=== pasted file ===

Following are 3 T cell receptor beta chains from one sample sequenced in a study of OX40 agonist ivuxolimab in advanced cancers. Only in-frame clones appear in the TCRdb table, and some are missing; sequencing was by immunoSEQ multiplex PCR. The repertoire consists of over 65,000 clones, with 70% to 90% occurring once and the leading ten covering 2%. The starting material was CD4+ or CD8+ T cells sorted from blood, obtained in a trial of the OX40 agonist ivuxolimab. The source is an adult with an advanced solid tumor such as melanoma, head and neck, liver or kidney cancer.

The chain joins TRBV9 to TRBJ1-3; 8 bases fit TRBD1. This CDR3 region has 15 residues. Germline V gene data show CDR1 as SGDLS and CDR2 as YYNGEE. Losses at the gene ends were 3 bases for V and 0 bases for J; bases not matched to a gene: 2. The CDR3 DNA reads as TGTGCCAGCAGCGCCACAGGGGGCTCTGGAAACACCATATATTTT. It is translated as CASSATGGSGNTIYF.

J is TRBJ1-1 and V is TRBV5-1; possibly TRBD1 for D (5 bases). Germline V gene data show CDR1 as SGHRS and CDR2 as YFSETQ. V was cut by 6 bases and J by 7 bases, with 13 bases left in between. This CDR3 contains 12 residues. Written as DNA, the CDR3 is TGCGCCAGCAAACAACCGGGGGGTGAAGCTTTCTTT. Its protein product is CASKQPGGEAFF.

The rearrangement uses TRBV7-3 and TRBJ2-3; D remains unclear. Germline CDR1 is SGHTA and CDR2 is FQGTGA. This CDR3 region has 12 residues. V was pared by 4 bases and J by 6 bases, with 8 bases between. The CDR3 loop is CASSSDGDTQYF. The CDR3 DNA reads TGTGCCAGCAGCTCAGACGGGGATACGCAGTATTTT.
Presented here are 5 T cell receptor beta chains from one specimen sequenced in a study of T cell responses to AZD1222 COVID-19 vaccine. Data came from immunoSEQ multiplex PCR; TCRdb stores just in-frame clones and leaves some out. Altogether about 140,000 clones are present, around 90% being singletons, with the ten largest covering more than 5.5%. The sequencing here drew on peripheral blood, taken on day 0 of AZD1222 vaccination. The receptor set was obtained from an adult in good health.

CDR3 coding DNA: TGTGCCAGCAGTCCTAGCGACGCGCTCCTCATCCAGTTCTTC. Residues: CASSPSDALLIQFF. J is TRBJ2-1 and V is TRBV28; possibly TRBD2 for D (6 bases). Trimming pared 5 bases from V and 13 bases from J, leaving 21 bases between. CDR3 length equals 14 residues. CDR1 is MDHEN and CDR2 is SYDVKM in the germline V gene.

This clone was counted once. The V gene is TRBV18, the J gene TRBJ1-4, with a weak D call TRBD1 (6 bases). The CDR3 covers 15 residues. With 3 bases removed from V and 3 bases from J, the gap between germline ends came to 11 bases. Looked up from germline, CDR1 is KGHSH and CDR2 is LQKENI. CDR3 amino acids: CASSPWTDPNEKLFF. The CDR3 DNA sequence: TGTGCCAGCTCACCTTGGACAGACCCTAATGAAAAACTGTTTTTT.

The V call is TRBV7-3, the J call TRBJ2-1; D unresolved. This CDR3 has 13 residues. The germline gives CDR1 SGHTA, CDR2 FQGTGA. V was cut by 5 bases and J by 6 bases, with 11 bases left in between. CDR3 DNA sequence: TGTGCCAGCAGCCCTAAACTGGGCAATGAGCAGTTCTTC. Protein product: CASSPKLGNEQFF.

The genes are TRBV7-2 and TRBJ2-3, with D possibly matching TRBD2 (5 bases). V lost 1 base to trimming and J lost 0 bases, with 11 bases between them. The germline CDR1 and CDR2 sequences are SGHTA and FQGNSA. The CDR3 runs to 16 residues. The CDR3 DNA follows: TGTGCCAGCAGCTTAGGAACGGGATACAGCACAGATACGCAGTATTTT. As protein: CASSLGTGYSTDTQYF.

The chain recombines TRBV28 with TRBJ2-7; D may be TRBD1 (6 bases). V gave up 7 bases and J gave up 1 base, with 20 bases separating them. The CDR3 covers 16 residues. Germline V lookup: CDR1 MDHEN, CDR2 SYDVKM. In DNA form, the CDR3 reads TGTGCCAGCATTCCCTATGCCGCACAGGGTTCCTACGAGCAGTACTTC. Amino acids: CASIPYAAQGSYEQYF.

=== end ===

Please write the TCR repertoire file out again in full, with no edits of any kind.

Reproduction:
Following are 3 T cell receptor beta chains from one sample sequenced in a study of OX40 agonist ivuxolimab in advanced cancers. Only in-frame clones appear in the TCRdb table, and some are missing; sequencing was by immunoSEQ multiplex PCR. The repertoire consists of over 65,000 clones, with 70% to 90% occurring once and the leading ten covering 2%. The starting material was CD4+ or CD8+ T cells sorted from blood, obtained in a trial of the OX40 agonist ivuxolimab. The source is an adult with an advanced solid tumor such as melanoma, head and neck, liver or kidney cancer.

The chain joins TRBV9 to TRBJ1-3; 8 bases fit TRBD1. This CDR3 region has 15 residues. Germline V gene data show CDR1 as SGDLS and CDR2 as YYNGEE. Losses at the gene ends were 3 bases for V and 0 bases for J; bases not matched to a gene: 2. The CDR3 DNA reads as TGTGCCAGCAGCGCCACAGGGGGCTCTGGAAACACCATATATTTT. It is translated as CASSATGGSGNTIYF.

J is TRBJ1-1 and V is TRBV5-1; possibly TRBD1 for D (5 bases). Germline V gene data show CDR1 as SGHRS and CDR2 as YFSETQ. V was cut by 6 bases and J by 7 bases, with 13 bases left in between. This CDR3 contains 12 residues. Written as DNA, the CDR3 is TGCGCCAGCAAACAACCGGGGGGTGAAGCTTTCTTT. Its protein product is CASKQPGGEAFF.

The rearrangement uses TRBV7-3 and TRBJ2-3; D remains unclear. Germline CDR1 is SGHTA and CDR2 is FQGTGA. This CDR3 region has 12 residues. V was pared by 4 bases and J by 6 bases, with 8 bases between. The CDR3 loop is CASSSDGDTQYF. The CDR3 DNA reads TGTGCCAGCAGCTCAGACGGGGATACGCAGTATTTT.
Presented here are 5 T cell receptor beta chains from one specimen sequenced in a study of T cell responses to AZD1222 COVID-19 vaccine. Data came from immunoSEQ multiplex PCR; TCRdb stores just in-frame clones and leaves some out. Altogether about 140,000 clones are present, around 90% being singletons, with the ten largest covering more than 5.5%. The sequencing here drew on peripheral blood, taken on day 0 of AZD1222 vaccination. The receptor set was obtained from an adult in good health.

CDR3 coding DNA: TGTGCCAGCAGTCCTAGCGACGCGCTCCTCATCCAGTTCTTC. Residues: CASSPSDALLIQFF. J is TRBJ2-1 and V is TRBV28; possibly TRBD2 for D (6 bases). Trimming pared 5 bases from V and 13 bases from J, leaving 21 bases between. CDR3 length equals 14 residues. CDR1 is MDHEN and CDR2 is SYDVKM in the germline V gene.

This clone was counted once. The V gene is TRBV18, the J gene TRBJ1-4, with a weak D call TRBD1 (6 bases). The CDR3 covers 15 residues. With 3 bases removed from V and 3 bases from J, the gap between germline ends came to 11 bases. Looked up from germline, CDR1 is KGHSH and CDR2 is LQKENI. CDR3 amino acids: CASSPWTDPNEKLFF. The CDR3 DNA sequence: TGTGCCAGCTCACCTTGGACAGACCCTAATGAAAAACTGTTTTTT.

The V call is TRBV7-3, the J call TRBJ2-1; D unresolved. This CDR3 has 13 residues. The germline gives CDR1 SGHTA, CDR2 FQGTGA. V was cut by 5 bases and J by 6 bases, with 11 bases left in between. CDR3 DNA sequence: TGTGCCAGCAGCCCTAAACTGGGCAATGAGCAGTTCTTC. Protein product: CASSPKLGNEQFF.

The genes are TRBV7-2 and TRBJ2-3, with D possibly matching TRBD2 (5 bases). V lost 1 base to trimming and J lost 0 bases, with 11 bases between them. The germline CDR1 and CDR2 sequences are SGHTA and FQGNSA. The CDR3 runs to 16 residues. The CDR3 DNA follows: TGTGCCAGCAGCTTAGGAACGGGATACAGCACAGATACGCAGTATTTT. As protein: CASSLGTGYSTDTQYF.

The chain recombines TRBV28 with TRBJ2-7; D may be TRBD1 (6 bases). V gave up 7 bases and J gave up 1 base, with 20 bases separating them. The CDR3 covers 16 residues. Germline V lookup: CDR1 MDHEN, CDR2 SYDVKM. In DNA form, the CDR3 reads TGTGCCAGCATTCCCTATGCCGCACAGGGTTCCTACGAGCAGTACTTC. Amino acids: CASIPYAAQGSYEQYF.